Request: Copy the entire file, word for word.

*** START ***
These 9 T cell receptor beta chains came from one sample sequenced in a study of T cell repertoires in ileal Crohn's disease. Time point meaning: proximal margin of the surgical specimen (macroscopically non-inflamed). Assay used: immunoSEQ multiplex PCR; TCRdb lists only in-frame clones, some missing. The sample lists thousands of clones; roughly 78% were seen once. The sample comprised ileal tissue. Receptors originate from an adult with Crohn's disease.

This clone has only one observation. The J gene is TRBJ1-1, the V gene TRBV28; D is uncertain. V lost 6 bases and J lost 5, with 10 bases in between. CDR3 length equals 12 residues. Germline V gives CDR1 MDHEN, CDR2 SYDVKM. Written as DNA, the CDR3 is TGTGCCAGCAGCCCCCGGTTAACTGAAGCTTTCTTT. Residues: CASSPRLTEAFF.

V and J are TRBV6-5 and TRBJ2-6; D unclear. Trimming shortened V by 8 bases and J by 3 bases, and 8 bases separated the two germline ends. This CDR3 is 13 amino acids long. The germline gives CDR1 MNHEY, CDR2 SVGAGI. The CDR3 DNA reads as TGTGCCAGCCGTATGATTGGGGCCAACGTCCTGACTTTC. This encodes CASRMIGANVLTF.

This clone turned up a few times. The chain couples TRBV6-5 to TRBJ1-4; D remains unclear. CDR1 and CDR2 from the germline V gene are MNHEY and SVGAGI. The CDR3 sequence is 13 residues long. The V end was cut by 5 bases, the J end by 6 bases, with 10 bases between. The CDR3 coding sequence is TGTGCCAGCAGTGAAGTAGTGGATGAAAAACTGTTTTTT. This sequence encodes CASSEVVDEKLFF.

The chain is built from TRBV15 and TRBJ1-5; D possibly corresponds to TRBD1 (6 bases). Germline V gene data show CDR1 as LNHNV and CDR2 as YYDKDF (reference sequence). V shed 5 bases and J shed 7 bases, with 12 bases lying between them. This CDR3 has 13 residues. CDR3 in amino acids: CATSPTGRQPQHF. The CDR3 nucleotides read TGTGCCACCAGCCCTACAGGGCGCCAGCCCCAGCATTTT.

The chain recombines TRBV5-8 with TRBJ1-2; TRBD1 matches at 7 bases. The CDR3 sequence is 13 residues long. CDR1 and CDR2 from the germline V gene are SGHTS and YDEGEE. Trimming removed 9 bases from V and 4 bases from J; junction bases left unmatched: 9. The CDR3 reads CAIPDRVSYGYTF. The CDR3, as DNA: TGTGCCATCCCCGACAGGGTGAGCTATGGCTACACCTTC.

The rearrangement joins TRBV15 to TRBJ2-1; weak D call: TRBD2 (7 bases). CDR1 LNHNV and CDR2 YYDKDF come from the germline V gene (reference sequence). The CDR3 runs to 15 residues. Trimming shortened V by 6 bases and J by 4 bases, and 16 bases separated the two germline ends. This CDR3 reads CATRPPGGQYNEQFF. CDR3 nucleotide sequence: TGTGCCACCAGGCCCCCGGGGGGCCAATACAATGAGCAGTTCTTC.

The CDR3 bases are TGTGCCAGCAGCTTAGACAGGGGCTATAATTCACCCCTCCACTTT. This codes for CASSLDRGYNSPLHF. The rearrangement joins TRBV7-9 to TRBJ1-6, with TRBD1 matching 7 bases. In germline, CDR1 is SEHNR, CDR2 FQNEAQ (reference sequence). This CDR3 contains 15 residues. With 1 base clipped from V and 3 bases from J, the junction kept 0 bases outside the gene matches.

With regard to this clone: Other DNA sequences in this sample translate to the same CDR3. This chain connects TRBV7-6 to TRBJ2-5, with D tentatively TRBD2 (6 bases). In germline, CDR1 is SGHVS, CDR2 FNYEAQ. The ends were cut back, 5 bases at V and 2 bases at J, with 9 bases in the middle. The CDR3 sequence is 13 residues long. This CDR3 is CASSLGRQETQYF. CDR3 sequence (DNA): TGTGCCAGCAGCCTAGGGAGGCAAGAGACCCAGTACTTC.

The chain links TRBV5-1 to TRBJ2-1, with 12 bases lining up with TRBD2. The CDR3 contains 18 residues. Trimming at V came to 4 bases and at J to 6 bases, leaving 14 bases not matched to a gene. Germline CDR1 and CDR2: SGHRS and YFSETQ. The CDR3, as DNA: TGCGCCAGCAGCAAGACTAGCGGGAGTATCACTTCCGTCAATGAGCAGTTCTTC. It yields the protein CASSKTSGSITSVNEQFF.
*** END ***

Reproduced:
These 9 T cell receptor beta chains came from one sample sequenced in a study of T cell repertoires in ileal Crohn's disease. Time point meaning: proximal margin of the surgical specimen (macroscopically non-inflamed). Assay used: immunoSEQ multiplex PCR; TCRdb lists only in-frame clones, some missing. The sample lists thousands of clones; roughly 78% were seen once. The sample comprised ileal tissue. Receptors originate from an adult with Crohn's disease.

This clone has only one observation. The J gene is TRBJ1-1, the V gene TRBV28; D is uncertain. V lost 6 bases and J lost 5, with 10 bases in between. CDR3 length equals 12 residues. Germline V gives CDR1 MDHEN, CDR2 SYDVKM. Written as DNA, the CDR3 is TGTGCCAGCAGCCCCCGGTTAACTGAAGCTTTCTTT. Residues: CASSPRLTEAFF.

V and J are TRBV6-5 and TRBJ2-6; D unclear. Trimming shortened V by 8 bases and J by 3 bases, and 8 bases separated the two germline ends. This CDR3 is 13 amino acids long. The germline gives CDR1 MNHEY, CDR2 SVGAGI. The CDR3 DNA reads as TGTGCCAGCCGTATGATTGGGGCCAACGTCCTGACTTTC. This encodes CASRMIGANVLTF.

This clone turned up a few times. The chain couples TRBV6-5 to TRBJ1-4; D remains unclear. CDR1 and CDR2 from the germline V gene are MNHEY and SVGAGI. The CDR3 sequence is 13 residues long. The V end was cut by 5 bases, the J end by 6 bases, with 10 bases between. The CDR3 coding sequence is TGTGCCAGCAGTGAAGTAGTGGATGAAAAACTGTTTTTT. This sequence encodes CASSEVVDEKLFF.

The chain is built from TRBV15 and TRBJ1-5; D possibly corresponds to TRBD1 (6 bases). Germline V gene data show CDR1 as LNHNV and CDR2 as YYDKDF (reference sequence). V shed 5 bases and J shed 7 bases, with 12 bases lying between them. This CDR3 has 13 residues. CDR3 in amino acids: CATSPTGRQPQHF. The CDR3 nucleotides read TGTGCCACCAGCCCTACAGGGCGCCAGCCCCAGCATTTT.

The chain recombines TRBV5-8 with TRBJ1-2; TRBD1 matches at 7 bases. The CDR3 sequence is 13 residues long. CDR1 and CDR2 from the germline V gene are SGHTS and YDEGEE. Trimming removed 9 bases from V and 4 bases from J; junction bases left unmatched: 9. The CDR3 reads CAIPDRVSYGYTF. The CDR3, as DNA: TGTGCCATCCCCGACAGGGTGAGCTATGGCTACACCTTC.

The rearrangement joins TRBV15 to TRBJ2-1; weak D call: TRBD2 (7 bases). CDR1 LNHNV and CDR2 YYDKDF come from the germline V gene (reference sequence). The CDR3 runs to 15 residues. Trimming shortened V by 6 bases and J by 4 bases, and 16 bases separated the two germline ends. This CDR3 reads CATRPPGGQYNEQFF. CDR3 nucleotide sequence: TGTGCCACCAGGCCCCCGGGGGGCCAATACAATGAGCAGTTCTTC.

The CDR3 bases are TGTGCCAGCAGCTTAGACAGGGGCTATAATTCACCCCTCCACTTT. This codes for CASSLDRGYNSPLHF. The rearrangement joins TRBV7-9 to TRBJ1-6, with TRBD1 matching 7 bases. In germline, CDR1 is SEHNR, CDR2 FQNEAQ (reference sequence). This CDR3 contains 15 residues. With 1 base clipped from V and 3 bases from J, the junction kept 0 bases outside the gene matches.

With regard to this clone: Other DNA sequences in this sample translate to the same CDR3. This chain connects TRBV7-6 to TRBJ2-5, with D tentatively TRBD2 (6 bases). In germline, CDR1 is SGHVS, CDR2 FNYEAQ. The ends were cut back, 5 bases at V and 2 bases at J, with 9 bases in the middle. The CDR3 sequence is 13 residues long. This CDR3 is CASSLGRQETQYF. CDR3 sequence (DNA): TGTGCCAGCAGCCTAGGGAGGCAAGAGACCCAGTACTTC.

The chain links TRBV5-1 to TRBJ2-1, with 12 bases lining up with TRBD2. The CDR3 contains 18 residues. Trimming at V came to 4 bases and at J to 6 bases, leaving 14 bases not matched to a gene. Germline CDR1 and CDR2: SGHRS and YFSETQ. The CDR3, as DNA: TGCGCCAGCAGCAAGACTAGCGGGAGTATCACTTCCGTCAATGAGCAGTTCTTC. It yields the protein CASSKTSGSITSVNEQFF.